We're a Windows and Linux shop.
We have been happily testing with Safari for Windows until the other day, when I read in Rachael Andrew's CSS Anthology that there are substantial rendering differences between Safari on Windows and Safari actually running on OSX.
Rachael recommends buying a Mac to use for testing.
Is there general agreement on this?
Anybody ever gotten burned by testing only on Windows?
How do you deal with the issue?
Not by a long shot. I have two computers (one Mac, one PC) and both have current versions of Safari. I can't count the number of hours I've spent trying to debug my web layouts between the two. Frustrating doesn't even begin to describe it...
the safari on pc or mac is pretty much the same. no need to test on a mac.
It is true that Safari behaves differently between Windows and Mac, scarily the same issue has become apparent between Firefox on Windows and Mac.
I personally don't use Mac's but I have gone into the Apple store and managed to wrangle myself a bit of PC time to seek and destroy the bugs.
I would recommend buying a Mac though as Macs can run Mac / Win / Linux on the one machine, you can't really work OSX on a general PC
well safari and chrome support some webkit things that ff and opera do not I believe.
also, i know that mac supports some fonts different than mac, but as long as your site works in most browsers, devices, and resolutions that it should be fine.
I would recommend adobe browserlabs for browsers and viewlike.us for screen resolutions.
Best of luck and Regards,
Safari on PC is horrendous.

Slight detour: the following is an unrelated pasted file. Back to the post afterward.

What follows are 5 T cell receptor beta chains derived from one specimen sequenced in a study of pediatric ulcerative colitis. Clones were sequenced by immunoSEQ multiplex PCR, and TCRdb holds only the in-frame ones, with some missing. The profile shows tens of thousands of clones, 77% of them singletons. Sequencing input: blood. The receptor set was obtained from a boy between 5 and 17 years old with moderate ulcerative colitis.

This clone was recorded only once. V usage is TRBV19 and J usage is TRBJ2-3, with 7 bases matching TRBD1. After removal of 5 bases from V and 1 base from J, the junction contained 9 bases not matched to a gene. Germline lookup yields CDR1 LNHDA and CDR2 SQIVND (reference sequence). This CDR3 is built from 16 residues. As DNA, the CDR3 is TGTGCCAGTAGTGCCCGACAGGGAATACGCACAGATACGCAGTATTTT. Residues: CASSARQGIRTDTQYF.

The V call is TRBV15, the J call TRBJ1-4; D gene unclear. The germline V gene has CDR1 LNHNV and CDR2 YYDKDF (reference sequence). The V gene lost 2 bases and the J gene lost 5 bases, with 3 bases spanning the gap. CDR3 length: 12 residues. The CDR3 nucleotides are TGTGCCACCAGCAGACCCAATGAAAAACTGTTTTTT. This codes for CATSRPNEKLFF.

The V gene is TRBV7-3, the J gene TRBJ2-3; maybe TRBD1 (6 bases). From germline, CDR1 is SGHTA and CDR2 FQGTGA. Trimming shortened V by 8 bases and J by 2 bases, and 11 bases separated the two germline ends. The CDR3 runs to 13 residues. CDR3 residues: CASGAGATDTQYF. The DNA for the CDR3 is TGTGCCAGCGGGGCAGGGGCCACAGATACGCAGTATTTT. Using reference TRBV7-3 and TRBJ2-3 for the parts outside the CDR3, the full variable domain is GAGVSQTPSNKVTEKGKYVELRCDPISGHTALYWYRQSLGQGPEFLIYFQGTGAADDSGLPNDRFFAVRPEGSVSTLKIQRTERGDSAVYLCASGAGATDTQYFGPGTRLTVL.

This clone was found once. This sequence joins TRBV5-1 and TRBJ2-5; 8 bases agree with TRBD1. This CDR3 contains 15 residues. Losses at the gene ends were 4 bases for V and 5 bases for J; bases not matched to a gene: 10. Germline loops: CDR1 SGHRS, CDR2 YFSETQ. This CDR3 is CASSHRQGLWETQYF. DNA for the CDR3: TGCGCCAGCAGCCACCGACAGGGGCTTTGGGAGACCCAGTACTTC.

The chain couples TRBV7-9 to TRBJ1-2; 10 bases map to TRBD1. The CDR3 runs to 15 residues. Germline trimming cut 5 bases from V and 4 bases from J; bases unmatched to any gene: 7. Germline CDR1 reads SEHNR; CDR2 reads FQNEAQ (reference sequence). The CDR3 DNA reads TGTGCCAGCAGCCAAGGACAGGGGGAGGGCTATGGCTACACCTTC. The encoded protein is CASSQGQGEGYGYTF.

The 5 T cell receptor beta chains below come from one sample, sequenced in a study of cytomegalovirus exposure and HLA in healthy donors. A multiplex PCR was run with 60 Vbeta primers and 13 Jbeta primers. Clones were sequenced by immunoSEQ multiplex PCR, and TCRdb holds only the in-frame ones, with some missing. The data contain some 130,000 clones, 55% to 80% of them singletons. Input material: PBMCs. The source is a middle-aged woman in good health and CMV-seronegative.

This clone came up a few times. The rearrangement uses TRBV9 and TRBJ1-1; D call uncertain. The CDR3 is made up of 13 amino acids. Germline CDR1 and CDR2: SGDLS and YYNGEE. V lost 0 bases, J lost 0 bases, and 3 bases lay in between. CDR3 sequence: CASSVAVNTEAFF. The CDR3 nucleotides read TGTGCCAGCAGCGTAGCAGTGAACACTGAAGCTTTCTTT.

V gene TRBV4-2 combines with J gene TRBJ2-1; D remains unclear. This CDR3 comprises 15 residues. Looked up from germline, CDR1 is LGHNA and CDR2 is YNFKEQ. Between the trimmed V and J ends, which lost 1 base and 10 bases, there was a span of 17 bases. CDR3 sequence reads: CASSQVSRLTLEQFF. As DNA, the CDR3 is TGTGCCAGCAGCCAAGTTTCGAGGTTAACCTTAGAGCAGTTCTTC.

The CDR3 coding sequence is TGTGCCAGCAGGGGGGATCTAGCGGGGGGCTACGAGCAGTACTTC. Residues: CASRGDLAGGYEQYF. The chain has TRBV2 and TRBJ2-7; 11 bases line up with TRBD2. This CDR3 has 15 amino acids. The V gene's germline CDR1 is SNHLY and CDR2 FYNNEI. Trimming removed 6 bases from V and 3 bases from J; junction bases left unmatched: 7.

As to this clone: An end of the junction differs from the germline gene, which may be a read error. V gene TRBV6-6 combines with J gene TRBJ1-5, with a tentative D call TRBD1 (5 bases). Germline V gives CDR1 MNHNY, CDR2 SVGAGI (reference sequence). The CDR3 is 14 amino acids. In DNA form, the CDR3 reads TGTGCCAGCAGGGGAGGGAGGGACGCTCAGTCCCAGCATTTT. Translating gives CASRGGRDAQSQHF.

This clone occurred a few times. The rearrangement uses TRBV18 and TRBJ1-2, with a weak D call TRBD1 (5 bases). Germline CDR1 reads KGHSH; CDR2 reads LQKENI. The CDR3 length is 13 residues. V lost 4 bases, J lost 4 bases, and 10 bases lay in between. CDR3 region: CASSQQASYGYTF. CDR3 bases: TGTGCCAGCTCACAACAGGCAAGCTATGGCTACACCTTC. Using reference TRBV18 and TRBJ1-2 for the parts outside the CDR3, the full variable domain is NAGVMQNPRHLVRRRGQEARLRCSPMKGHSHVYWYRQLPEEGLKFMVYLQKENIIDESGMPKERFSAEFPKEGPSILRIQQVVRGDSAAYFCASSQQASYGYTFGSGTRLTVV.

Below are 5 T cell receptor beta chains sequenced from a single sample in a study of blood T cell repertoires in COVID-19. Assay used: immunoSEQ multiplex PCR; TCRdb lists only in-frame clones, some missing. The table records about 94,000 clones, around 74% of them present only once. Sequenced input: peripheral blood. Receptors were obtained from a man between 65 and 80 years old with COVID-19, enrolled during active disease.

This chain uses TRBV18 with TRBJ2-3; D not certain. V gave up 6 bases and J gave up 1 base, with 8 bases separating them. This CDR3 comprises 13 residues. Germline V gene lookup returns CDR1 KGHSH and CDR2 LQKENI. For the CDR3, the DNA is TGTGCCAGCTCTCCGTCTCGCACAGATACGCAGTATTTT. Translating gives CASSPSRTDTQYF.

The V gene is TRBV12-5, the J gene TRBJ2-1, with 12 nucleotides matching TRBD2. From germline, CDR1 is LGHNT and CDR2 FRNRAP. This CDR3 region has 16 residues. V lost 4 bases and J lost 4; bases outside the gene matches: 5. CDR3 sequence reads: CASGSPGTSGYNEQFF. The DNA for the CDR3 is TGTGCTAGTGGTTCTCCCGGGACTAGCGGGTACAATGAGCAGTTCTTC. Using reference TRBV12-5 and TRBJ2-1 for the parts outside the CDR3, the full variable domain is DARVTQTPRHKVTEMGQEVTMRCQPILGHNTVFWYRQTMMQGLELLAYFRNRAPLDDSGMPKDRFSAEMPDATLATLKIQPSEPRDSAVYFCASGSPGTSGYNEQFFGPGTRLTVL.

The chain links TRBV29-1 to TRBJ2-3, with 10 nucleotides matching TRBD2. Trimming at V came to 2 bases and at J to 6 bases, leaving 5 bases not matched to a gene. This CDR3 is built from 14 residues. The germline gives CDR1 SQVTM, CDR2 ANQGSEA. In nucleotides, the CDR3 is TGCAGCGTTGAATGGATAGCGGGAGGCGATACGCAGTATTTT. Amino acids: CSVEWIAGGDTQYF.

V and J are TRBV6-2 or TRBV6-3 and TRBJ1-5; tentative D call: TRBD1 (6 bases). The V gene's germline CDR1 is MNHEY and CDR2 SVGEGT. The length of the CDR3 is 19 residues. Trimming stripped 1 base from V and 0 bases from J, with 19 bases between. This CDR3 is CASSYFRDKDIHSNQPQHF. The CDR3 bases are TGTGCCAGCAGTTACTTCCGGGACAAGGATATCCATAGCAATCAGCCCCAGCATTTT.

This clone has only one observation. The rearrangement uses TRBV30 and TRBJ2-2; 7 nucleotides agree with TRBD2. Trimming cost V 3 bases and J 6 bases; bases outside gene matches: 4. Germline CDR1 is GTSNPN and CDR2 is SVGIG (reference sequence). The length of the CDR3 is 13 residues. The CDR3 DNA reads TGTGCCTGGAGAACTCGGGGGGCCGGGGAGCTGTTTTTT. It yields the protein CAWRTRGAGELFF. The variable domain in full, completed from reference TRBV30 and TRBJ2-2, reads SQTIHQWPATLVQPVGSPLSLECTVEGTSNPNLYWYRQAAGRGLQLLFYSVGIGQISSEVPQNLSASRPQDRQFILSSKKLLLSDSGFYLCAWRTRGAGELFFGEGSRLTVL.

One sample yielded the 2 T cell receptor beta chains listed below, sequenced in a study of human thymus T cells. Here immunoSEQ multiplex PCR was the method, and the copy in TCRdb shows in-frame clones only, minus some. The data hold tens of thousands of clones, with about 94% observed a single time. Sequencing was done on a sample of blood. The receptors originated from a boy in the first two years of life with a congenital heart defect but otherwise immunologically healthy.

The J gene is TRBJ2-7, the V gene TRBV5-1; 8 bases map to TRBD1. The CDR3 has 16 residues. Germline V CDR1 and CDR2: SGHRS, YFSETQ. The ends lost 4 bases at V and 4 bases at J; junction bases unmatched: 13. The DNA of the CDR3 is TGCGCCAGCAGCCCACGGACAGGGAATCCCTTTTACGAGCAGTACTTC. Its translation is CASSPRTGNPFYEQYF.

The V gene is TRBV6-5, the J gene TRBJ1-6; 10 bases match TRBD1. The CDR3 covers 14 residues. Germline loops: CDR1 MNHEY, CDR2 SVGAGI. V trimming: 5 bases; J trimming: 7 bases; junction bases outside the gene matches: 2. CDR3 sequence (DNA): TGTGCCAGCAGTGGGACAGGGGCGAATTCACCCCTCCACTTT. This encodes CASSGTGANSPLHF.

Working at a University we have to develop for Mac so testing is second nature. Plus I design on my MacBook Pro as well as my PC desktop to stay on top of things on both sides.
You could also hire a student for say $10/hr to test your sites on a mac.
That's what I was afraid of. I'm not even sure why they ported it - what has Safari got that Opera, FF, and Chrome haven't?
What's an Internet cafe?;)
We are in a rural area.
Why? The old G4's with OSX jammed onto them are way less expensive.
Go to your local Apple store; pretend to be a buyer; check out the stuff you've been making; make a note of any irregularities; go back home; make adjustments as needed; stir gently; simmer for 20 minutes; add some herbs and spices; serve on a warm dish with a side salad of lettuce, truffles and sun-dried tomatoes; pour two glasses of Chateau Petrus; dim the lights; and enjoy!
Alternatively, find a local internet cafe that uses macs.
I use the latter option.
I deal with the issue by using Macs exclusively and testing for Windows via Bootcamp & virtual environments.
Anyway, there are rendering differences between Windows and OS X in many browsers (and their respective versions), but I don't think you should need to get a Mac because of that as most differences are minute.
Instead, I'd use one of tools in this list.
It's best to test on a Mac rather than relying on the Windows versions, as there are sometimes (albeit relatively minor) differences. If you don't check on a Mac, you'll be taking chances, that's for sure. That said, I don't see too many differences generally—certainly not major ones, anyway. (If you are into pixel perfection, you will get quite a few surprises though. Personally I don't care about that.)
Second hand Macs are pretty cheap and fine for testing purposes (though make sure it's an Intel version).
I use a Mac myself, so this isn't an issue for me (I run Windows on the Mac too, which is handy. It's a pity it doesn't work the other way around.)
Thanks both for the replies.
Personally I'm not too overly crazy about screenshot services, but that's probably just because the one I used once (NetRenderer) was pretty slow and only showed pages "above the fold".